Jan. 23 to 27, 2023
• The Fed increased rates by an aggressive 425 bps during 2022. While we believe interest rate-sensitive sectors such as housing have already priced in some of this risk, higher rates may have a more lagged effect on certain sectors and issuers, which should be realized in 2023.
• Upgrades outpaced downgrades in U.S. investment grade bonds during 2022, and could reverse trend in 2023, as, we believe, fundamentals have likely peaked. However, in our opinion, select issuers have been able to manage their balance sheets effectively despite the macro volatility and are well positioned for ratings upgrades over the course of 2023.
• Six new U.S. CLOs priced last week totaling $2.5 billion compared with the five-week average of $1.3 billion.
• In 2022, 328 U.S. CLOs priced totaling $152.5 billion compared to 920 U.S. CLOs totaling $421.1 billion for FY21.
• Fourth quarter high-yield funds’ allocation to loans declined 22 bps q/q to a 10-year low of 2.95% and was down 126 bps in 2022 amid record historical outperformance of loans vs bonds. For reference, high yield funds’ exposure to loans peaked at 5.1% in 2Q14 and was as low as 1.9% in 4Q11. The large reductions to loans by high yield managers was understandable given the significant underperformance of bonds. For context, high yield funds’ loan exposure has averaged 3.60% since the start of 2010.
• Following $2.8 billion of high-yield bonds that cleared at the week’s start, mid-week was almost print-free for high yield. With five trading sessions remaining in January, month-to-date volume totaled $14.5 billion. That figure is down from the $24 billion in January 2022 and far from the record-setting January total of $52 billion in 2021.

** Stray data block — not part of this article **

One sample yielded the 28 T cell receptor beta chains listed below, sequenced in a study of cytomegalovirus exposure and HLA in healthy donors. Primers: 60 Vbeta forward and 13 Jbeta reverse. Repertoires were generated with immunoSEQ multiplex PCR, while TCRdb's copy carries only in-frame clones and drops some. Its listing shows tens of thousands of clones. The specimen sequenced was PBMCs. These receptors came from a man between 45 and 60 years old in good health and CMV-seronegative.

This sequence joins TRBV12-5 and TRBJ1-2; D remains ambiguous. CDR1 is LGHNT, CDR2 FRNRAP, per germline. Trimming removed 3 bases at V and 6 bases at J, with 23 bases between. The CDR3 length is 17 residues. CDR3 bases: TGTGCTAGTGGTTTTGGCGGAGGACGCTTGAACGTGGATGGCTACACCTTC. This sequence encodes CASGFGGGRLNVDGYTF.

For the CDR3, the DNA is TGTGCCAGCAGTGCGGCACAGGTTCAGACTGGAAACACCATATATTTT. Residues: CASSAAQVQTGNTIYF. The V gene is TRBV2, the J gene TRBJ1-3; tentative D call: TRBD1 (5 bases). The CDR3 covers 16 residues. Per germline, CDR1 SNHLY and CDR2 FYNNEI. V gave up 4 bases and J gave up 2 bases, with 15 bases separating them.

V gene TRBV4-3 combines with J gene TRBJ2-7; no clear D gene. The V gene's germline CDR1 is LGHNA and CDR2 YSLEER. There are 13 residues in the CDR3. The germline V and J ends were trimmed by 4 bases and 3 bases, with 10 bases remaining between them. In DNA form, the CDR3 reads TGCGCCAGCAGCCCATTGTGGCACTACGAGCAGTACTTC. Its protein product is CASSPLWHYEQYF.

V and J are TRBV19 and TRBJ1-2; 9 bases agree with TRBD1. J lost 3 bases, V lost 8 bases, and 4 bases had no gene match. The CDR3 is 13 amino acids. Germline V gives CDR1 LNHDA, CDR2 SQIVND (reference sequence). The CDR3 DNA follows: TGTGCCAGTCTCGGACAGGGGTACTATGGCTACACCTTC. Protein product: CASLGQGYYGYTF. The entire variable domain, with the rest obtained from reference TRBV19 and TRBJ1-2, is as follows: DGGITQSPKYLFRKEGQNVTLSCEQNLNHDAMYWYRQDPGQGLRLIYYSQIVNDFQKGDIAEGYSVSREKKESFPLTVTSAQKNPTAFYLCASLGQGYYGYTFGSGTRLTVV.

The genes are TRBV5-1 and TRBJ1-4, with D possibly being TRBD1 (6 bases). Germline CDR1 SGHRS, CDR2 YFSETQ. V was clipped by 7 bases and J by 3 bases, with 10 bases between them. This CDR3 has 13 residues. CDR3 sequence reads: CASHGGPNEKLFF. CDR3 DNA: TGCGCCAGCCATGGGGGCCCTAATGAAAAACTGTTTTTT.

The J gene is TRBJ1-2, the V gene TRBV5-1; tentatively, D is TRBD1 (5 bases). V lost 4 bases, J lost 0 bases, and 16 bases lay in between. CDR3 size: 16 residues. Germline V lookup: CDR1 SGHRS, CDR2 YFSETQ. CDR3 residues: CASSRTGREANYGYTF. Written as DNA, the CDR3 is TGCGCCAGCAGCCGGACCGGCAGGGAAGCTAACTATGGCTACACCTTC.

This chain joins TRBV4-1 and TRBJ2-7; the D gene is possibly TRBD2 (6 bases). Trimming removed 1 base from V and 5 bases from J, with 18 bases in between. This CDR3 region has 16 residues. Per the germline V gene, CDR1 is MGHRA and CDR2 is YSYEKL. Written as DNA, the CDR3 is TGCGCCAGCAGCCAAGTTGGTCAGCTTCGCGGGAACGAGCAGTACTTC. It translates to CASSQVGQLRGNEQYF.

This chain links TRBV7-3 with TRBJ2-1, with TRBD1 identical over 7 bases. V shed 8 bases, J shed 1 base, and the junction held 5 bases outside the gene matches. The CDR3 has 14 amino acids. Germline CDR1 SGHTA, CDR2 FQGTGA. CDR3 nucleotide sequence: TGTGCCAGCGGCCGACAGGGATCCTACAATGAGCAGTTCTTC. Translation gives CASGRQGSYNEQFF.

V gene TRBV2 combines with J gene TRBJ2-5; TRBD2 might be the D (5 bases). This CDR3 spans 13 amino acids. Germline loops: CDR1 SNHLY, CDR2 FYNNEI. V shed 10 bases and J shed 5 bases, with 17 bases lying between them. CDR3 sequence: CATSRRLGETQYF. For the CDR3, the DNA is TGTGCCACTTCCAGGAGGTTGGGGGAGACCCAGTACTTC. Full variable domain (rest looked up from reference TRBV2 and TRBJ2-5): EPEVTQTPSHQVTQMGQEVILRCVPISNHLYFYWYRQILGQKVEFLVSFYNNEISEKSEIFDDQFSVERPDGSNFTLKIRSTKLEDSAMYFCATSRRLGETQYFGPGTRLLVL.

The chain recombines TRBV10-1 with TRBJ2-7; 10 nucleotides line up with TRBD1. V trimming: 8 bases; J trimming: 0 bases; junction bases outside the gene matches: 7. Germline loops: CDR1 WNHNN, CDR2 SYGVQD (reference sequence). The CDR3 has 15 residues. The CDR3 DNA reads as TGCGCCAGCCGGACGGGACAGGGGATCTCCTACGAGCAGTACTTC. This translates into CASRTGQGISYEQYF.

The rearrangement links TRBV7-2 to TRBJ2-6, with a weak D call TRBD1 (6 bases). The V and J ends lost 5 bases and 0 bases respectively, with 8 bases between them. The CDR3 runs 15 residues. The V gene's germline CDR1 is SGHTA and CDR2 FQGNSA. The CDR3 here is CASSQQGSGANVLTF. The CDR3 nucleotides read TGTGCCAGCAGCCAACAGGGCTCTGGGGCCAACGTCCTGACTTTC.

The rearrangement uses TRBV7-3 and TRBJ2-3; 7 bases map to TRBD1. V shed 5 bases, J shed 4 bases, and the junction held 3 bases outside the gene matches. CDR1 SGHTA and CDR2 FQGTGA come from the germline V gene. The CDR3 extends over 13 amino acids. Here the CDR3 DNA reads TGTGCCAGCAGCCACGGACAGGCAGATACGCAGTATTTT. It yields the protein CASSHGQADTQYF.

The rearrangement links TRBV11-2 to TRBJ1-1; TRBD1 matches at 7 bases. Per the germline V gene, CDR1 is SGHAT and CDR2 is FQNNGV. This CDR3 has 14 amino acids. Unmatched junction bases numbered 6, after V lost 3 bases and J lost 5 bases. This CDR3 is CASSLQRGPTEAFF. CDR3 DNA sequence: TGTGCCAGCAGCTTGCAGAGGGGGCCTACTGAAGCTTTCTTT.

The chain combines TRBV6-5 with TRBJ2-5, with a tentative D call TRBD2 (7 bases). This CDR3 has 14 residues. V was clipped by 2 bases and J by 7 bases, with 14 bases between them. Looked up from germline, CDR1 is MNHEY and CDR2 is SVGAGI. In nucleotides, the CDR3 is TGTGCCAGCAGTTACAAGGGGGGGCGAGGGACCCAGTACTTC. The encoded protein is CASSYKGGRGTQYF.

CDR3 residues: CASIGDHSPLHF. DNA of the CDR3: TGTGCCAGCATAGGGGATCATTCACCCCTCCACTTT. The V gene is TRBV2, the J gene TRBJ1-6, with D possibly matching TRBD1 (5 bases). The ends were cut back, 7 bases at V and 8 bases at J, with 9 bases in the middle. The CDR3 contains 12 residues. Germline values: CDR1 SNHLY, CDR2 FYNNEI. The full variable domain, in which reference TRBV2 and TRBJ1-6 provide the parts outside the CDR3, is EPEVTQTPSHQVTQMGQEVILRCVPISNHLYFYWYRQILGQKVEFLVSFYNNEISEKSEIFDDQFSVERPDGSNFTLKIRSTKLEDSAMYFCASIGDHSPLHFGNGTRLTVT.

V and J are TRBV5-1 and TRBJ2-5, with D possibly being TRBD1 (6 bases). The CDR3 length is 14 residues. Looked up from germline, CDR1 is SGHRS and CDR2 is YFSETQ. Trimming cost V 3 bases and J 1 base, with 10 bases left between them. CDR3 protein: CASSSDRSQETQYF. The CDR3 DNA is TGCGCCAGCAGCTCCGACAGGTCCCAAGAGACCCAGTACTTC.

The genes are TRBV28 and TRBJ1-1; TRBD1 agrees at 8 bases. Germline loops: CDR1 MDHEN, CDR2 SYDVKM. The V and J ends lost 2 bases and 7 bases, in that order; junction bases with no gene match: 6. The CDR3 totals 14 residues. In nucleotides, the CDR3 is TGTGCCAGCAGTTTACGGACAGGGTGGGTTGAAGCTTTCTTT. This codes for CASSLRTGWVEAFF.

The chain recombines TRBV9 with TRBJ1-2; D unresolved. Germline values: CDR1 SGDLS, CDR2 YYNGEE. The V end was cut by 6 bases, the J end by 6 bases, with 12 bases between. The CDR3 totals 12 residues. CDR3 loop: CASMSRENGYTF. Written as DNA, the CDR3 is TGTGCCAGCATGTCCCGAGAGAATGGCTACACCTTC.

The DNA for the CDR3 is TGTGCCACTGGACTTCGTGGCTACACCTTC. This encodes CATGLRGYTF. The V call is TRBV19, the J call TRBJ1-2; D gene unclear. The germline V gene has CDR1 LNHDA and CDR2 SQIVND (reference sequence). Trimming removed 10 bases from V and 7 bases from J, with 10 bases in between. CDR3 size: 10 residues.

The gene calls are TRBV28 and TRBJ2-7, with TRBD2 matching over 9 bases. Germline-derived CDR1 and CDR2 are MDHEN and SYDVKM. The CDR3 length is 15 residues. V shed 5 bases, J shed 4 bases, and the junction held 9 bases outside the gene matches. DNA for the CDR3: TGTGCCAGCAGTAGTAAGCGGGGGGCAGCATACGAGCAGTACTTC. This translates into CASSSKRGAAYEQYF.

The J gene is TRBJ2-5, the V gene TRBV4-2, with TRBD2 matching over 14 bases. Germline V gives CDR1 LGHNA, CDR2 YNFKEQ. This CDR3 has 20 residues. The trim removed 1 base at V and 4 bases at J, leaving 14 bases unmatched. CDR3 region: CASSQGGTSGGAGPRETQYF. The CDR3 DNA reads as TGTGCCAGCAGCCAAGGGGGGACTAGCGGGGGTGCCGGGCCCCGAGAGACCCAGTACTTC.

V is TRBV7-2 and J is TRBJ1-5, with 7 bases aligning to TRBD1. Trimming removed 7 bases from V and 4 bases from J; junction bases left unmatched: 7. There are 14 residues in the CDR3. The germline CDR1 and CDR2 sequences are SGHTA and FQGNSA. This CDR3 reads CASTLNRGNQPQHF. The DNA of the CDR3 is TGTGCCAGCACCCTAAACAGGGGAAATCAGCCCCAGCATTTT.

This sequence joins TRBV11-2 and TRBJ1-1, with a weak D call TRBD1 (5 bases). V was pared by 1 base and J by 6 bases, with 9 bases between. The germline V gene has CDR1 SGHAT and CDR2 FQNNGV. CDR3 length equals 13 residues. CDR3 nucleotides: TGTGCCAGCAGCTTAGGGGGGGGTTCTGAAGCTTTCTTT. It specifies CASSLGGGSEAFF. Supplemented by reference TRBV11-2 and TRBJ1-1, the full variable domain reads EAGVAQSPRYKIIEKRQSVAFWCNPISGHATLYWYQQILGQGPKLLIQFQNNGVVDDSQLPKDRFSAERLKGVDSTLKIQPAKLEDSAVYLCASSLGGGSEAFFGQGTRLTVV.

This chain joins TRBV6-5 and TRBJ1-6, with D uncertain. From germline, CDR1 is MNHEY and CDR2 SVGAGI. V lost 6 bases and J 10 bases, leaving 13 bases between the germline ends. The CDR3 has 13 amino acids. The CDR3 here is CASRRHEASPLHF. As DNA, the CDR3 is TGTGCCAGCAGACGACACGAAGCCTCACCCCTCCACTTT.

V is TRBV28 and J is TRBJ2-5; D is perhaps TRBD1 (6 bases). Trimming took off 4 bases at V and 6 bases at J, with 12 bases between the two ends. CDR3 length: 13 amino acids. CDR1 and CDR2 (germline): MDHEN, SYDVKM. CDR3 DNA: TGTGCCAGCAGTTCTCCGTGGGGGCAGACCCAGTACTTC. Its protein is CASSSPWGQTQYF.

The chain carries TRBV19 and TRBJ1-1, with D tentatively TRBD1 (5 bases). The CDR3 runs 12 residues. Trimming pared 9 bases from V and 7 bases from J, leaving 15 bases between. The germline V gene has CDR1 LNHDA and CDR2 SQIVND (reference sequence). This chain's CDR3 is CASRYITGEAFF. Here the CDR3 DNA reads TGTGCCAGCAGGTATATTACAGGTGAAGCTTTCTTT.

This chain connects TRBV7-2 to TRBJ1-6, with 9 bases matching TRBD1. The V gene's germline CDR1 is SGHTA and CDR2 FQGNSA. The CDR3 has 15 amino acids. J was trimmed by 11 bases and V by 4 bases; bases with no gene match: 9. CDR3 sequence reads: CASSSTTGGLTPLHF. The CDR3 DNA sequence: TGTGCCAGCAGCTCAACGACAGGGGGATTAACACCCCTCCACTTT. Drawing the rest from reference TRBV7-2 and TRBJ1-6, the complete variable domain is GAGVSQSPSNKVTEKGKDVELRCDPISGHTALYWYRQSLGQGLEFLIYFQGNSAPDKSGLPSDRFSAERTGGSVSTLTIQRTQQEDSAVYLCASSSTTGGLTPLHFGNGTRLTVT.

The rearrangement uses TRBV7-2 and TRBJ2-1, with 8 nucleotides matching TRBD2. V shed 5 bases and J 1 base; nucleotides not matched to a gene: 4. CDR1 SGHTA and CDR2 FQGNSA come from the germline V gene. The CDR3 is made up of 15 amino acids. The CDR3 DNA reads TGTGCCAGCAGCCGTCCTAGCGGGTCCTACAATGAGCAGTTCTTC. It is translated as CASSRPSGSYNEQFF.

• In secondary markets, high-yield trading volumes were on the light side in all but the newsiest names and newest issues, as companies reported weaker earnings and layoff announcements from U.S. companies which added to ongoing recession fears.
• The trailing 12-month default rate for high yield bonds and bank loans finished 2022 at 1.6% and 1.6%, well below their long-term average of 3.2% and 3.1%.
*Source: Morningstar®, Bloomberg, Credit Suisse. OAS is Options Adjusted Spread. 4-year discount margin is used for spread for bank loans. Yield quoted is yield-to-worst or equivalent calculation. YTD Low / High for yields are based on end of week and not intraday movements. Indexes and sub-indexes: Investment-grade corporates represented by Bloomberg US Corporate Bond Index. High-yield bonds represented by Bloomberg US Corporate High Yield Index. Bank loans represented by Credit Suisse Leverage Loan Index.
Past performance does not guarantee future results. Index performance is not indicative of fund performance. Indexes are unmanaged and it is not possible to invest directly in an index.
Investors should consider a fund’s investment goal, risks, charges, and expenses carefully before investing. The prospectus and/or the applicable summary prospectus contain this and other information about the Fund and are available from AristotleFunds.com. The prospectus and/or summary prospectus should be read carefully before investing.
Investing involves risk. Principal loss is possible.
Foreside Financial Services, LLC, distributor.
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